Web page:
Akron’s Kenmore neighborhood wants to be “Music Row”


Tina Boyes, head of the Kenmore Neighborhood Alliance, has been working since 2017 to make Kenmore Boulevard exciting again. For every new business, there are still spaces like the old Hairston Appliance store quietly awaiting a new tenant. Boyes began consulting with Dallas-based Better Block five years ago on how to make the boulevard more walkable. They added bike lanes. They filled a vacant lot with artwork and turned it into a courtyard for community meetings. And then she came to a realization: Kenmore is a music district.

“We have recording studios, [and] we have the two guitar shops right across the street,” she said. “The Rialto Theater [is a] regional music hall.

The neighborhood alliance began hosting music events using nonprofit beer permits.

“Why can’t we take a vacant space and have a two-day event every two weeks where local artists play?” Boyes said.

Boyes enlisted volunteers and local musicians to help him: Zach Friedhof of Zach & the Bright Lights, Matt Garrett of the neighborhood Open Tone Music Academy, recording studio owner Thomas Kincaid and musician Jim Ballard.

Buzzbin presents
One of the spaces they used for events has a vintage, art deco “Live Music Now” sign out front. When lit, people know to enter. This building will soon be the new home of Buzzbin, a well-known DIY and punk venue that recently closed in Guangzhou. The move happens with the support of another music venue, the Rialto Theater, a few blocks away. In 2010, brothers Nate and Seth Vaill began transforming the Rialto from an abandoned movie theater into a concert hall.

“I got questions, ‘Is this going to be a competition?’ No, it won’t be competition,” Seth said. “Nashville has venues everywhere, and they’re all making tons of money with tons of opportunities.”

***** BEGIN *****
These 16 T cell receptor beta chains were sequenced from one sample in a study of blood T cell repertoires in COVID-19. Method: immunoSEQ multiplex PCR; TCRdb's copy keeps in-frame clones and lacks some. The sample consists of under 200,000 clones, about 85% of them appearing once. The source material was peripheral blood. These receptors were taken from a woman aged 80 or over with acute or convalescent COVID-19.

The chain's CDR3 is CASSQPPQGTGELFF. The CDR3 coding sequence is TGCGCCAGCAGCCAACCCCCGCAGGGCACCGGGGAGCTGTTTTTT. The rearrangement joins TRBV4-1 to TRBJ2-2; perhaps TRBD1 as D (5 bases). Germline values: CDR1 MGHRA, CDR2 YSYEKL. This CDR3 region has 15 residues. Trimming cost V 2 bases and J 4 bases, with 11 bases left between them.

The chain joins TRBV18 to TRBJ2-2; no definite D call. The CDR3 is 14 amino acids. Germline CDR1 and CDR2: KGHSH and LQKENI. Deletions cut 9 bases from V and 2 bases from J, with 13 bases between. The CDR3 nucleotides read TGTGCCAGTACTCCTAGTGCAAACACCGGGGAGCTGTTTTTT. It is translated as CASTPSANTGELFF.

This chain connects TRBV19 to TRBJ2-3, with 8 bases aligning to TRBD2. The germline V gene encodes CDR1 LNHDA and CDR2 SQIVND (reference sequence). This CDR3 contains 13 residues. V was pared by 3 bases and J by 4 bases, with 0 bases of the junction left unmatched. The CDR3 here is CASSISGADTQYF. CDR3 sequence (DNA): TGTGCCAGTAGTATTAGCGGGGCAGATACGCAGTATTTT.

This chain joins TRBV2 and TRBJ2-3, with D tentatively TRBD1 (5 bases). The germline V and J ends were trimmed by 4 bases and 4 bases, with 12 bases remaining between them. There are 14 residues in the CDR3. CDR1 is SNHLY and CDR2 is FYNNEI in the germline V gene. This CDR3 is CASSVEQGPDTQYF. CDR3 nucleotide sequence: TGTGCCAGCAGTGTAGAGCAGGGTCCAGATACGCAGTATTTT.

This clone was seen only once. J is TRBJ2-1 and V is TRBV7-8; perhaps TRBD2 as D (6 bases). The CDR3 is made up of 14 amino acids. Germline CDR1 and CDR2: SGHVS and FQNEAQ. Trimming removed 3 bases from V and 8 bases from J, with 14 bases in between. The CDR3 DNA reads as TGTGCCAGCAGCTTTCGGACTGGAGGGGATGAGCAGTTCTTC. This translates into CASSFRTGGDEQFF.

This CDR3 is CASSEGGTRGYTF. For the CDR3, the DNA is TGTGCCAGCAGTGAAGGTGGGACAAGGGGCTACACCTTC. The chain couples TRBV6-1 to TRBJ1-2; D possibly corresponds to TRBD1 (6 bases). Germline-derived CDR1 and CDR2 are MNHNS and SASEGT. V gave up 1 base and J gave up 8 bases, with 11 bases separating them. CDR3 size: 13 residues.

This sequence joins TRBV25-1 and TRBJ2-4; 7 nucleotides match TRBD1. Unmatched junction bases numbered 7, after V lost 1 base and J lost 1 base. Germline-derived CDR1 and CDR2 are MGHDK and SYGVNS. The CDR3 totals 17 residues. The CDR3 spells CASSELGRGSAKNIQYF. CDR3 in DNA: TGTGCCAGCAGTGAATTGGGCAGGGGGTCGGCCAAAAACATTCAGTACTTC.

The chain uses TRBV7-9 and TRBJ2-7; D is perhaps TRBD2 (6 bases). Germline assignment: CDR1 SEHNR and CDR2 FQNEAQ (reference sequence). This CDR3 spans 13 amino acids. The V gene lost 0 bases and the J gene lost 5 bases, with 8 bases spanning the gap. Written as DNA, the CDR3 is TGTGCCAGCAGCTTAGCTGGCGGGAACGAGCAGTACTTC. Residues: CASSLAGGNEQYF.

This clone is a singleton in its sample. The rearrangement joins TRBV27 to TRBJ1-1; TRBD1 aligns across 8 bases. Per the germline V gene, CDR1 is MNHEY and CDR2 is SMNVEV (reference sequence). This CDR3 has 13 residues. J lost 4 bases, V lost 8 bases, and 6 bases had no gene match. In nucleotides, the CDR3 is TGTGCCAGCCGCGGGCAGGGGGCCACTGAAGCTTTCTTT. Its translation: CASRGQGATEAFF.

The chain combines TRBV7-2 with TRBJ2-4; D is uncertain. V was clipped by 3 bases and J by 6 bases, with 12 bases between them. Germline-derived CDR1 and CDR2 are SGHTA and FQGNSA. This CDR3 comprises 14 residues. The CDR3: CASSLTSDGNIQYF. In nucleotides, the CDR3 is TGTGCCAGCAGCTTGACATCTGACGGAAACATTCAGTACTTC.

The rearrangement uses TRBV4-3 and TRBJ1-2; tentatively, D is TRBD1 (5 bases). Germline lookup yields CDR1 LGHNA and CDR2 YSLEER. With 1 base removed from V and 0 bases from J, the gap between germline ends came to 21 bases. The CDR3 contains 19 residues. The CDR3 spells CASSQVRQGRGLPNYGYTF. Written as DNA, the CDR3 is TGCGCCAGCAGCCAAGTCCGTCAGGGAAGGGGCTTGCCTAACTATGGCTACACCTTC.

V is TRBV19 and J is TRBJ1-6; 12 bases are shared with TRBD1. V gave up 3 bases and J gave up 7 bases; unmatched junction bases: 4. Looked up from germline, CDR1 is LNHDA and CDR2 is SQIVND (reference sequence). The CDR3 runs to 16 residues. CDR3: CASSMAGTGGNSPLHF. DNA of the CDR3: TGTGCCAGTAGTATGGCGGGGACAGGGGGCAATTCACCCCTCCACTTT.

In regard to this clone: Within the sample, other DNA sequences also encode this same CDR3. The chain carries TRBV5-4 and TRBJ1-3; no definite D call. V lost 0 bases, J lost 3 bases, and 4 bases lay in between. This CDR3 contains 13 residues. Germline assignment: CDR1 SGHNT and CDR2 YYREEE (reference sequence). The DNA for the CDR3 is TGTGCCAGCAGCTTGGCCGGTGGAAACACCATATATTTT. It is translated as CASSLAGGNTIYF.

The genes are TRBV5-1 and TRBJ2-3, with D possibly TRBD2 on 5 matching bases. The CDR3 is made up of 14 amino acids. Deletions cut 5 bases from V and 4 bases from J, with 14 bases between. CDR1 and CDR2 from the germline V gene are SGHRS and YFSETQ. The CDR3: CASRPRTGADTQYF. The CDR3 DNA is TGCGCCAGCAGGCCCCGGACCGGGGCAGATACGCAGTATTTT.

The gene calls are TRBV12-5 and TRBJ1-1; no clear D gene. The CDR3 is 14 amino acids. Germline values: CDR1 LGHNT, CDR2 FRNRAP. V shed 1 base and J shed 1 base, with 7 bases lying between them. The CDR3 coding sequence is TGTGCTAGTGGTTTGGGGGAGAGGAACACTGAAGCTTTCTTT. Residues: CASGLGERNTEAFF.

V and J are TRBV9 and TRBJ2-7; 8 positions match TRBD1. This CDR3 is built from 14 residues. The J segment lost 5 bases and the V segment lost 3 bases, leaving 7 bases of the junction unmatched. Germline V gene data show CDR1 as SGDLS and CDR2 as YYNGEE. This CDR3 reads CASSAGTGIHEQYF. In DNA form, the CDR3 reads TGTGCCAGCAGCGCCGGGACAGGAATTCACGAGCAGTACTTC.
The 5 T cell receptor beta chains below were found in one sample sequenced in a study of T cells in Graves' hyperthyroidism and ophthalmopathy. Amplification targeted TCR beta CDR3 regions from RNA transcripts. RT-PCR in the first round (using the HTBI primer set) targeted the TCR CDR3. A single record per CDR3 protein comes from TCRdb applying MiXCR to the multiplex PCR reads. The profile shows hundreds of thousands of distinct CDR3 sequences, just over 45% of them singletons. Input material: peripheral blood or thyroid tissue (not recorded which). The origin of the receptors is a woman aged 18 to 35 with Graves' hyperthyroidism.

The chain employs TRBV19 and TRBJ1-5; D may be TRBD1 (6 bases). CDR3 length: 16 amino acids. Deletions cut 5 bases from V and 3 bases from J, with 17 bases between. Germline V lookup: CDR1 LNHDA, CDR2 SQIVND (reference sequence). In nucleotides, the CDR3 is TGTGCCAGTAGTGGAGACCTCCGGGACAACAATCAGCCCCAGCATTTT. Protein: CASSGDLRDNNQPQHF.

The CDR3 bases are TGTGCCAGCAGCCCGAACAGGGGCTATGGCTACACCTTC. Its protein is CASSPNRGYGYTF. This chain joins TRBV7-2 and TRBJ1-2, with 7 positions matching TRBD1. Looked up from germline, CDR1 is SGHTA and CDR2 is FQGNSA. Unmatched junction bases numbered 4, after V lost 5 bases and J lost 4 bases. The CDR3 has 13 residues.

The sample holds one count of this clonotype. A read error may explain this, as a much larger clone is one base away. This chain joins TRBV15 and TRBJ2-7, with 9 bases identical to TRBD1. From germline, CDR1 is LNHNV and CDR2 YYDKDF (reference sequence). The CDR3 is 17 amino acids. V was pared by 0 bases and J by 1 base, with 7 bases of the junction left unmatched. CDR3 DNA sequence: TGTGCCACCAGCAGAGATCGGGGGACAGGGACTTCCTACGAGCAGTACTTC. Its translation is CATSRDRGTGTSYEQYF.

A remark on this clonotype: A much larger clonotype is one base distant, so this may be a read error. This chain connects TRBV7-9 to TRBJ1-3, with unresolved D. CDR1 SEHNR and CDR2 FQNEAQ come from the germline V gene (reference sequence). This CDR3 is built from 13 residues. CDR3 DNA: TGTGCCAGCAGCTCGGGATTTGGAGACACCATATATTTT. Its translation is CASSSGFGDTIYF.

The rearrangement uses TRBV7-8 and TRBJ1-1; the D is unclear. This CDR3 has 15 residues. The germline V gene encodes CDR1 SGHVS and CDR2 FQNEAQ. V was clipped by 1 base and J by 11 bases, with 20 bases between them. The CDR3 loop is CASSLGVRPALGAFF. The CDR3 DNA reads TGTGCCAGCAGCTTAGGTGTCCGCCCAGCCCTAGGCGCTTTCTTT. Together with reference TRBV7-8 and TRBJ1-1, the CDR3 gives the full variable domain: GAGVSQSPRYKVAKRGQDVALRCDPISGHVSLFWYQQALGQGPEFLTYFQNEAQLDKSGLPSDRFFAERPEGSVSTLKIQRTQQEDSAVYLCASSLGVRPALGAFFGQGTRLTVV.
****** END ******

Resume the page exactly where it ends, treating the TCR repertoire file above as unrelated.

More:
The Vaills are organization of a benefit event for Buzzbin on September 24, and the new club plans to open around Halloween. Vaill says it would be nice to have another place to go after a show at Rialto, but the neighborhood needs more bars and restaurants.

“I want to walk along this boulevard and see people on Kenmore Boulevard at 10:30 p.m. at night,” he said. “I don’t want people to leave our house and then leave the boulevard.”

Kabir Bhatia

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Ideastream Public Media

Canton’s Buzzbin’s new home is one of the spaces that has been reactivated for temporary arts events by the Kenmore Neighborhood Alliance. The art deco sign currently on the building is decades old.

Become the Music Row of Akron
A few doors down from the Rialto, Dan Shinn owns Lay’s Guitar Shop.

“My hunch is that this is going to become Music Row,” he said.

Lay’s was opened by Virgil Lay in 1962. He took on Shinn as an apprentice in 1979 and Lay died in 2009.

Behind the store, a narrow strip of road is where guitars are constantly picked up or dropped off for repair. Earlier this year, the city renamed this street “Virgil Lay Way”.